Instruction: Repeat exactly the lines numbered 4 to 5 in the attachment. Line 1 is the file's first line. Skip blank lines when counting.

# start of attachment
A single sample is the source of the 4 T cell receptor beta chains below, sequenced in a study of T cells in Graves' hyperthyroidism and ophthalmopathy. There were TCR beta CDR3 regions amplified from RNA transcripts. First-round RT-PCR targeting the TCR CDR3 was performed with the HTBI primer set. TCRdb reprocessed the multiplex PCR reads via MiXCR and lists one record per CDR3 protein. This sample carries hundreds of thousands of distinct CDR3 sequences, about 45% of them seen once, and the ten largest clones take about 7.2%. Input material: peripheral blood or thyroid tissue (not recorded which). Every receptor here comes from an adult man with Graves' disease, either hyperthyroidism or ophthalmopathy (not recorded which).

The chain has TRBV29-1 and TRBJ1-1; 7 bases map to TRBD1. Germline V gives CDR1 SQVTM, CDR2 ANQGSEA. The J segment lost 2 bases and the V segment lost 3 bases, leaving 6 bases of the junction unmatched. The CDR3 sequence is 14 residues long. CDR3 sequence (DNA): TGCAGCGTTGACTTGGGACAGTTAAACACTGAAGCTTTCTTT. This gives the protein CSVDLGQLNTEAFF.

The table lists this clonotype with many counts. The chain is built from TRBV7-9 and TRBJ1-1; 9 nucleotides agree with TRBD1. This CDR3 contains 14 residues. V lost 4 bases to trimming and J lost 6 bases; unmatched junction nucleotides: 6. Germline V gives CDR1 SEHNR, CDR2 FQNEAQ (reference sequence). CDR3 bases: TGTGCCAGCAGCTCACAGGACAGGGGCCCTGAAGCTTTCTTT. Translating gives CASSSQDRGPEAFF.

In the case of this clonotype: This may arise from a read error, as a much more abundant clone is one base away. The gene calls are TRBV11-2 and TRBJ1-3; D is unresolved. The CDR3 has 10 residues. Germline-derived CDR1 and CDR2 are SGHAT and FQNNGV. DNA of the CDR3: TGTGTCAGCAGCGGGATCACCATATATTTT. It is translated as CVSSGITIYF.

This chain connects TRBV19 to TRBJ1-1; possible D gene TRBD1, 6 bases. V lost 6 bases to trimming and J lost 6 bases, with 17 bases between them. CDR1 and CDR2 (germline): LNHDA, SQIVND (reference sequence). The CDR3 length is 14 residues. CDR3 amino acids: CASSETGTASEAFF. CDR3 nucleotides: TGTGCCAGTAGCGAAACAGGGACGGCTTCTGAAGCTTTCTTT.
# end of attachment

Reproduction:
In the case of this clonotype: This may arise from a read error, as a much more abundant clone is one base away. The gene calls are TRBV11-2 and TRBJ1-3; D is unresolved. The CDR3 has 10 residues. Germline-derived CDR1 and CDR2 are SGHAT and FQNNGV. DNA of the CDR3: TGTGTCAGCAGCGGGATCACCATATATTTT. It is translated as CVSSGITIYF.

This chain connects TRBV19 to TRBJ1-1; possible D gene TRBD1, 6 bases. V lost 6 bases to trimming and J lost 6 bases, with 17 bases between them. CDR1 and CDR2 (germline): LNHDA, SQIVND (reference sequence). The CDR3 length is 14 residues. CDR3 amino acids: CASSETGTASEAFF. CDR3 nucleotides: TGTGCCAGTAGCGAAACAGGGACGGCTTCTGAAGCTTTCTTT.